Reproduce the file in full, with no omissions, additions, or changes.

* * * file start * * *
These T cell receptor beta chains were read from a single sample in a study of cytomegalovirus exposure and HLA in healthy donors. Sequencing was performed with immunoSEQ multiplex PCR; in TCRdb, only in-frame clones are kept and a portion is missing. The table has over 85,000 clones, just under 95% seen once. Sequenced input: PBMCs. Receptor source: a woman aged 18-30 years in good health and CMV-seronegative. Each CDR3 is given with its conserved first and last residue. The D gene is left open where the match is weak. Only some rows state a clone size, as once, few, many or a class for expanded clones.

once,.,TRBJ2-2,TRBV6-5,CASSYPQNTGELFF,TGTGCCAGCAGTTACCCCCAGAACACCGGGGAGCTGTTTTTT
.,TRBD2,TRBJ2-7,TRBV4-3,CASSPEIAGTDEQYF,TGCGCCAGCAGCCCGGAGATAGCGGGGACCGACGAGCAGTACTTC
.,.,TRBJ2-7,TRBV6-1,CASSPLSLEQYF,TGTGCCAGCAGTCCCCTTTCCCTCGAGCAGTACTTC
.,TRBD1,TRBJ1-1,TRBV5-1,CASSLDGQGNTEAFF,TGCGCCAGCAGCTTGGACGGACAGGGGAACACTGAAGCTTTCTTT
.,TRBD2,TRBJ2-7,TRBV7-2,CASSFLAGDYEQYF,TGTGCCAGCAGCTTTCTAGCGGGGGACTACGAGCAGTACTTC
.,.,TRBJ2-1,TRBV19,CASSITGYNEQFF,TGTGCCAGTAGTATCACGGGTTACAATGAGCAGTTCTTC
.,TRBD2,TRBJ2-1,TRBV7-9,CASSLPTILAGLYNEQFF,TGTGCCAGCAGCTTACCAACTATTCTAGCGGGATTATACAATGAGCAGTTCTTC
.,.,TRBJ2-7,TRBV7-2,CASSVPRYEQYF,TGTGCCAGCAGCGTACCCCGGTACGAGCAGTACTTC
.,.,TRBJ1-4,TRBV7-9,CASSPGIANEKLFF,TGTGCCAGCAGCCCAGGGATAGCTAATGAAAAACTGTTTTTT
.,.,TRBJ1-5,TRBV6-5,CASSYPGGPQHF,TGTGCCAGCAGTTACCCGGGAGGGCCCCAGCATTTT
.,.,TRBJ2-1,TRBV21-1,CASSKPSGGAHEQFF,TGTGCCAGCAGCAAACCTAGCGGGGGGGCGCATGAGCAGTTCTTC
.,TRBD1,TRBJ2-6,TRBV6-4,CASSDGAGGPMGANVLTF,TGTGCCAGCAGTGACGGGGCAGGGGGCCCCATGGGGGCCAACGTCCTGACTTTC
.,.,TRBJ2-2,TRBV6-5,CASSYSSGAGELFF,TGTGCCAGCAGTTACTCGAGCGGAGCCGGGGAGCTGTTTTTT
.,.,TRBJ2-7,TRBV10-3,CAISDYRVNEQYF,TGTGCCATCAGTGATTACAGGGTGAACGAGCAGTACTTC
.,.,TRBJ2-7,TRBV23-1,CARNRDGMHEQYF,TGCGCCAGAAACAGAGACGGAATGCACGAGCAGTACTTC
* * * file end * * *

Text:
These T cell receptor beta chains were read from a single sample in a study of cytomegalovirus exposure and HLA in healthy donors. Sequencing was performed with immunoSEQ multiplex PCR; in TCRdb, only in-frame clones are kept and a portion is missing. The table has over 85,000 clones, just under 95% seen once. Sequenced input: PBMCs. Receptor source: a woman aged 18-30 years in good health and CMV-seronegative. Each CDR3 is given with its conserved first and last residue. The D gene is left open where the match is weak. Only some rows state a clone size, as once, few, many or a class for expanded clones.

once,.,TRBJ2-2,TRBV6-5,CASSYPQNTGELFF,TGTGCCAGCAGTTACCCCCAGAACACCGGGGAGCTGTTTTTT
.,TRBD2,TRBJ2-7,TRBV4-3,CASSPEIAGTDEQYF,TGCGCCAGCAGCCCGGAGATAGCGGGGACCGACGAGCAGTACTTC
.,.,TRBJ2-7,TRBV6-1,CASSPLSLEQYF,TGTGCCAGCAGTCCCCTTTCCCTCGAGCAGTACTTC
.,TRBD1,TRBJ1-1,TRBV5-1,CASSLDGQGNTEAFF,TGCGCCAGCAGCTTGGACGGACAGGGGAACACTGAAGCTTTCTTT
.,TRBD2,TRBJ2-7,TRBV7-2,CASSFLAGDYEQYF,TGTGCCAGCAGCTTTCTAGCGGGGGACTACGAGCAGTACTTC
.,.,TRBJ2-1,TRBV19,CASSITGYNEQFF,TGTGCCAGTAGTATCACGGGTTACAATGAGCAGTTCTTC
.,TRBD2,TRBJ2-1,TRBV7-9,CASSLPTILAGLYNEQFF,TGTGCCAGCAGCTTACCAACTATTCTAGCGGGATTATACAATGAGCAGTTCTTC
.,.,TRBJ2-7,TRBV7-2,CASSVPRYEQYF,TGTGCCAGCAGCGTACCCCGGTACGAGCAGTACTTC
.,.,TRBJ1-4,TRBV7-9,CASSPGIANEKLFF,TGTGCCAGCAGCCCAGGGATAGCTAATGAAAAACTGTTTTTT
.,.,TRBJ1-5,TRBV6-5,CASSYPGGPQHF,TGTGCCAGCAGTTACCCGGGAGGGCCCCAGCATTTT
.,.,TRBJ2-1,TRBV21-1,CASSKPSGGAHEQFF,TGTGCCAGCAGCAAACCTAGCGGGGGGGCGCATGAGCAGTTCTTC
.,TRBD1,TRBJ2-6,TRBV6-4,CASSDGAGGPMGANVLTF,TGTGCCAGCAGTGACGGGGCAGGGGGCCCCATGGGGGCCAACGTCCTGACTTTC
.,.,TRBJ2-2,TRBV6-5,CASSYSSGAGELFF,TGTGCCAGCAGTTACTCGAGCGGAGCCGGGGAGCTGTTTTTT
.,.,TRBJ2-7,TRBV10-3,CAISDYRVNEQYF,TGTGCCATCAGTGATTACAGGGTGAACGAGCAGTACTTC
.,.,TRBJ2-7,TRBV23-1,CARNRDGMHEQYF,TGCGCCAGAAACAGAGACGGAATGCACGAGCAGTACTTC